Hosted by NPR's Scott Simon
One More Dead Fish powerfully
documents how destructive industrial fishing practices decimated the
Grand Banks, once one of the most productive sources of seafood in the
world. The film also tells the dramatic story of how local, more
environmentally-friendly hook-and-line fishermen are battling factory
fishing practices in order to survive in a globalized fishing industry.
interviews with local fishermen, government officials, biologists, and
industry CEO's, we learn about the central regulatory, legislative, and
environmental issues. The film grounds the viewer in a clear historical
context as it explains one of the world's great environmental
In examining the often Orwellian language of the multinational fishing industry, One More Dead Fish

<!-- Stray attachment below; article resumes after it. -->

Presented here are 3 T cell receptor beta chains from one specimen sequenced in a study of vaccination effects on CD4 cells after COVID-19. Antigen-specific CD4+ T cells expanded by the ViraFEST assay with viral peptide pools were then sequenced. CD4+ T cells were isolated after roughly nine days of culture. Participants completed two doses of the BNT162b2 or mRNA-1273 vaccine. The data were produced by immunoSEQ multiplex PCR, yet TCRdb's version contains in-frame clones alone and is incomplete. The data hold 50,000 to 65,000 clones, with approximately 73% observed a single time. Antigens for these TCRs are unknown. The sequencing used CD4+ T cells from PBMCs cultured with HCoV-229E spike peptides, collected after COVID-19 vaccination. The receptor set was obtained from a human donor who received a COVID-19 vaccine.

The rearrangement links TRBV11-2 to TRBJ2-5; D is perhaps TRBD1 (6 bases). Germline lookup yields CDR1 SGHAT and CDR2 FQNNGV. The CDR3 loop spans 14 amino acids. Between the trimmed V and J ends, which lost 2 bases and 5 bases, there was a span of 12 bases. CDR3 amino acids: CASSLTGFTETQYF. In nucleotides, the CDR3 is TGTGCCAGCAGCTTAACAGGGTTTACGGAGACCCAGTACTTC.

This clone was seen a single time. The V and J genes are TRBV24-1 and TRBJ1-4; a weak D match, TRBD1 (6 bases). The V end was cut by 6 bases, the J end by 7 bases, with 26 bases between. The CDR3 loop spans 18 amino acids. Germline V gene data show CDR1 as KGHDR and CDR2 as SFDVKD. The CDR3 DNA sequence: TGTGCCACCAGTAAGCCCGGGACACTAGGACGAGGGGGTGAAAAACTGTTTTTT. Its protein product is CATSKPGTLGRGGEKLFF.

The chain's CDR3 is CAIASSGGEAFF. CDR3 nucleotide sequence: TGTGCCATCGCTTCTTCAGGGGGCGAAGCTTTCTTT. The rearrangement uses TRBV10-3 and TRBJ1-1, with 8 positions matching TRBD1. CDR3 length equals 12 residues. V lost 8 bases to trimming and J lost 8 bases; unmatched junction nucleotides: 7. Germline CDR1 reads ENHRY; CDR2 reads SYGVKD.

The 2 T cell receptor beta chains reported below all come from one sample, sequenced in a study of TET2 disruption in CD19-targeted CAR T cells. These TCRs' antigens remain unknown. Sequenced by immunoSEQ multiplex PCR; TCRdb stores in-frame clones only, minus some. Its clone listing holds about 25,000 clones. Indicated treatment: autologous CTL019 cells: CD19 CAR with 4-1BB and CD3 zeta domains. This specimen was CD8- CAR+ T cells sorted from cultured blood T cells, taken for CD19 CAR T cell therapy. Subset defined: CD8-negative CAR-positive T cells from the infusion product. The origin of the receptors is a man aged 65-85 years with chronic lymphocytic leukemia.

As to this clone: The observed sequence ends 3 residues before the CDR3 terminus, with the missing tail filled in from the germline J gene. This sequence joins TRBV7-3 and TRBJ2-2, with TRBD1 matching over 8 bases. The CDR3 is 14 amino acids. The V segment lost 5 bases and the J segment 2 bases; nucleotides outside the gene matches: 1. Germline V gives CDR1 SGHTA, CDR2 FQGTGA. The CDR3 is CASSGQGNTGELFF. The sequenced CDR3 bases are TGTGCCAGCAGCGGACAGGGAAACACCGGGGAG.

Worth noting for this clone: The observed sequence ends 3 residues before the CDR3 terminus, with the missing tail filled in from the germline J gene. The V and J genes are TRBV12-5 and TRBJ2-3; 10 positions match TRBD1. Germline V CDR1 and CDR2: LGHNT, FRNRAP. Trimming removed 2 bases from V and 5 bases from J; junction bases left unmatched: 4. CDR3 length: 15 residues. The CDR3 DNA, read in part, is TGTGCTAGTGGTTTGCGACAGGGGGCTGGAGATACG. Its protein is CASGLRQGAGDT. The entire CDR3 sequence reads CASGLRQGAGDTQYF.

questions why we don't hear more about the true environmental costs of
industrial fishing practices, partly the result of globalization. The
film points towards the solutions to save the world's fisheries before
it's too late.
Reviews and Festivals"Highly Recommended. One More Dead Fish is well-researched, well-edited and engaging. Viewers learn about the history and politics of fishing as well as the impacts that globalized fisheries have had on fish habitat and fish stocks. I highly recommend it to school, public and college libraries."
-Educational Media Reviews Online
"A compelling story-based on unimpeachable science."
-Les Watling, PhD., Darling Marine Center, U. of Maine
"This inspiring film is a lesson to all citizens about the urgent need for sustainable fisheries. Very moving."
-U.S. Congressman William J. Delahunt, MA
"This film has the ring of the truly spoken...the real story behind one of the most important social protests of the last quarter-century."
-Donald Grady, Professor of Sociology, Acadia
GRAND PRIZE WINNER
Planet in Focus Film Festival, Toronto
Bronze Award, Columbus International Film and Video Festival